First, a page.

Willie Watson Slings Folk Standards at Great American Music Hall

in SF Concert Reviews by

Willie Watson brought his dry sense of humor and an arsenal of folk classics to the Great American Music Hall Tuesday night in a multi-instrumental, one man show. Hot on the heels of his role in the new Coen brothers film, The Ballad of Buster Scruggs, the folk singer has been touring at a breakneck pace, downing soup, and vitamin C packets, and denying the existence of a cold.

By the time he reached San Francisco, Watson had already played six nights straight, working his way from Montana through the Pacific Northwest with co-headliner Charlie Parr. On this tour, the two are bridging a generational gap between folk fans on opposite ends of the spectrum – the witty and sardonic Parr bringing out old school Deadheads and Marin County hippies while Watson’s fans – many familiar with his days as a member of Old Crow Medicine Show – represent yet another folk revival.

Since parting ways with Old Crow Medicine Show, Watson has turned out two solo albums, Folksinger Vol. 1 & 2. Produced by David Rawlings, Watson’s solo records mark a return to traditional folk music for the artist and reimagine well-known standards and nearly forgotten gems for a modern audience.

Tuesday night, Watson shared his interpretations of “Keep it Clean,” “Samson and Delilah,” and “John Henry” in addition to some playful banter with the crowd. Despite a generous peppering of gray hairs, there’s a smirking, boyish charm to Watson’s shtick, and his performance was equal parts self-aggrandizement and self-deprecation.

“I’m not a real cowboy, but I play one on TV. . . for about 4 minutes,” he joked, foppishly putting on his hat. Watson plays a sweet singing gunslinger known as “The Kid” in The Ballad of Buster Scruggs, and performs the film’s theme, “When a Cowboy Trades His Spurs For Wings” with costar Tim Blake Nelson. While he has contributed musically to previous Coen brothers projects, Buster Scruggs was Watson’s on-screen debut.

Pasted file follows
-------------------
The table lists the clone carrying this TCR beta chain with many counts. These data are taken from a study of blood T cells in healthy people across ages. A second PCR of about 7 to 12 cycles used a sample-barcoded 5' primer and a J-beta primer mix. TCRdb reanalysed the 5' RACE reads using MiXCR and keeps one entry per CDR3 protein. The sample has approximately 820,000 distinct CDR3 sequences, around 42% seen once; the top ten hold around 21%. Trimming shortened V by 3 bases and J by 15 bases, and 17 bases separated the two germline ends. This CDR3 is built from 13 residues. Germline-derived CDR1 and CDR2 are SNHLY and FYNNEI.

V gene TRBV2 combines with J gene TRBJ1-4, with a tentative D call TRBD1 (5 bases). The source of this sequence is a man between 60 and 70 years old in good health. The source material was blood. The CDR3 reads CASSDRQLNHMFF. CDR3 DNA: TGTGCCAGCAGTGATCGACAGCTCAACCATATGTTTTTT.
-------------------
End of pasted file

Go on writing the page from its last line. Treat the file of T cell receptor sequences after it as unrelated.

“I really had no idea how big the role was,” he said, “but they kept calling me a principal.” In preparation for the part, Watson had to brush up on his horsemanship, sprout a crop of dramatic facial hair, and most importantly, practice his revolver spin.

“After a couple days, my finger was getting really sore,” he remarked, whipping out his phone to share a clip of his signature move over a bowl of pho at a Vietnamese joint around the corner from the venue. We shared a laugh about the recent influx of singer/songwriter/Western actors, and when asked who would win in a fight between Ryan Bingham’s chest branding character on Yellowstone and Watson’s “The Kid,” it was no contest.

“Me, yeah, totally me.”

Though much of his music explores morose themes (see “Gallows Pole” and “Rock Salt and Nails”), Watson himself is funny and full of dry sarcasm. His stage show is part confessional, part standup, and most of the laughs he gets are at his own expense. He plays the narcissist with a Woody Allen flair and just enough gleam in his eye to suggest that he doesn’t believe a word of it. But then again, maybe he does.

When we set up the interview his response was, “That’s all fine, I love talking about myself. . . Kidding. . . Kind of.”

Photos by Gina Teichert

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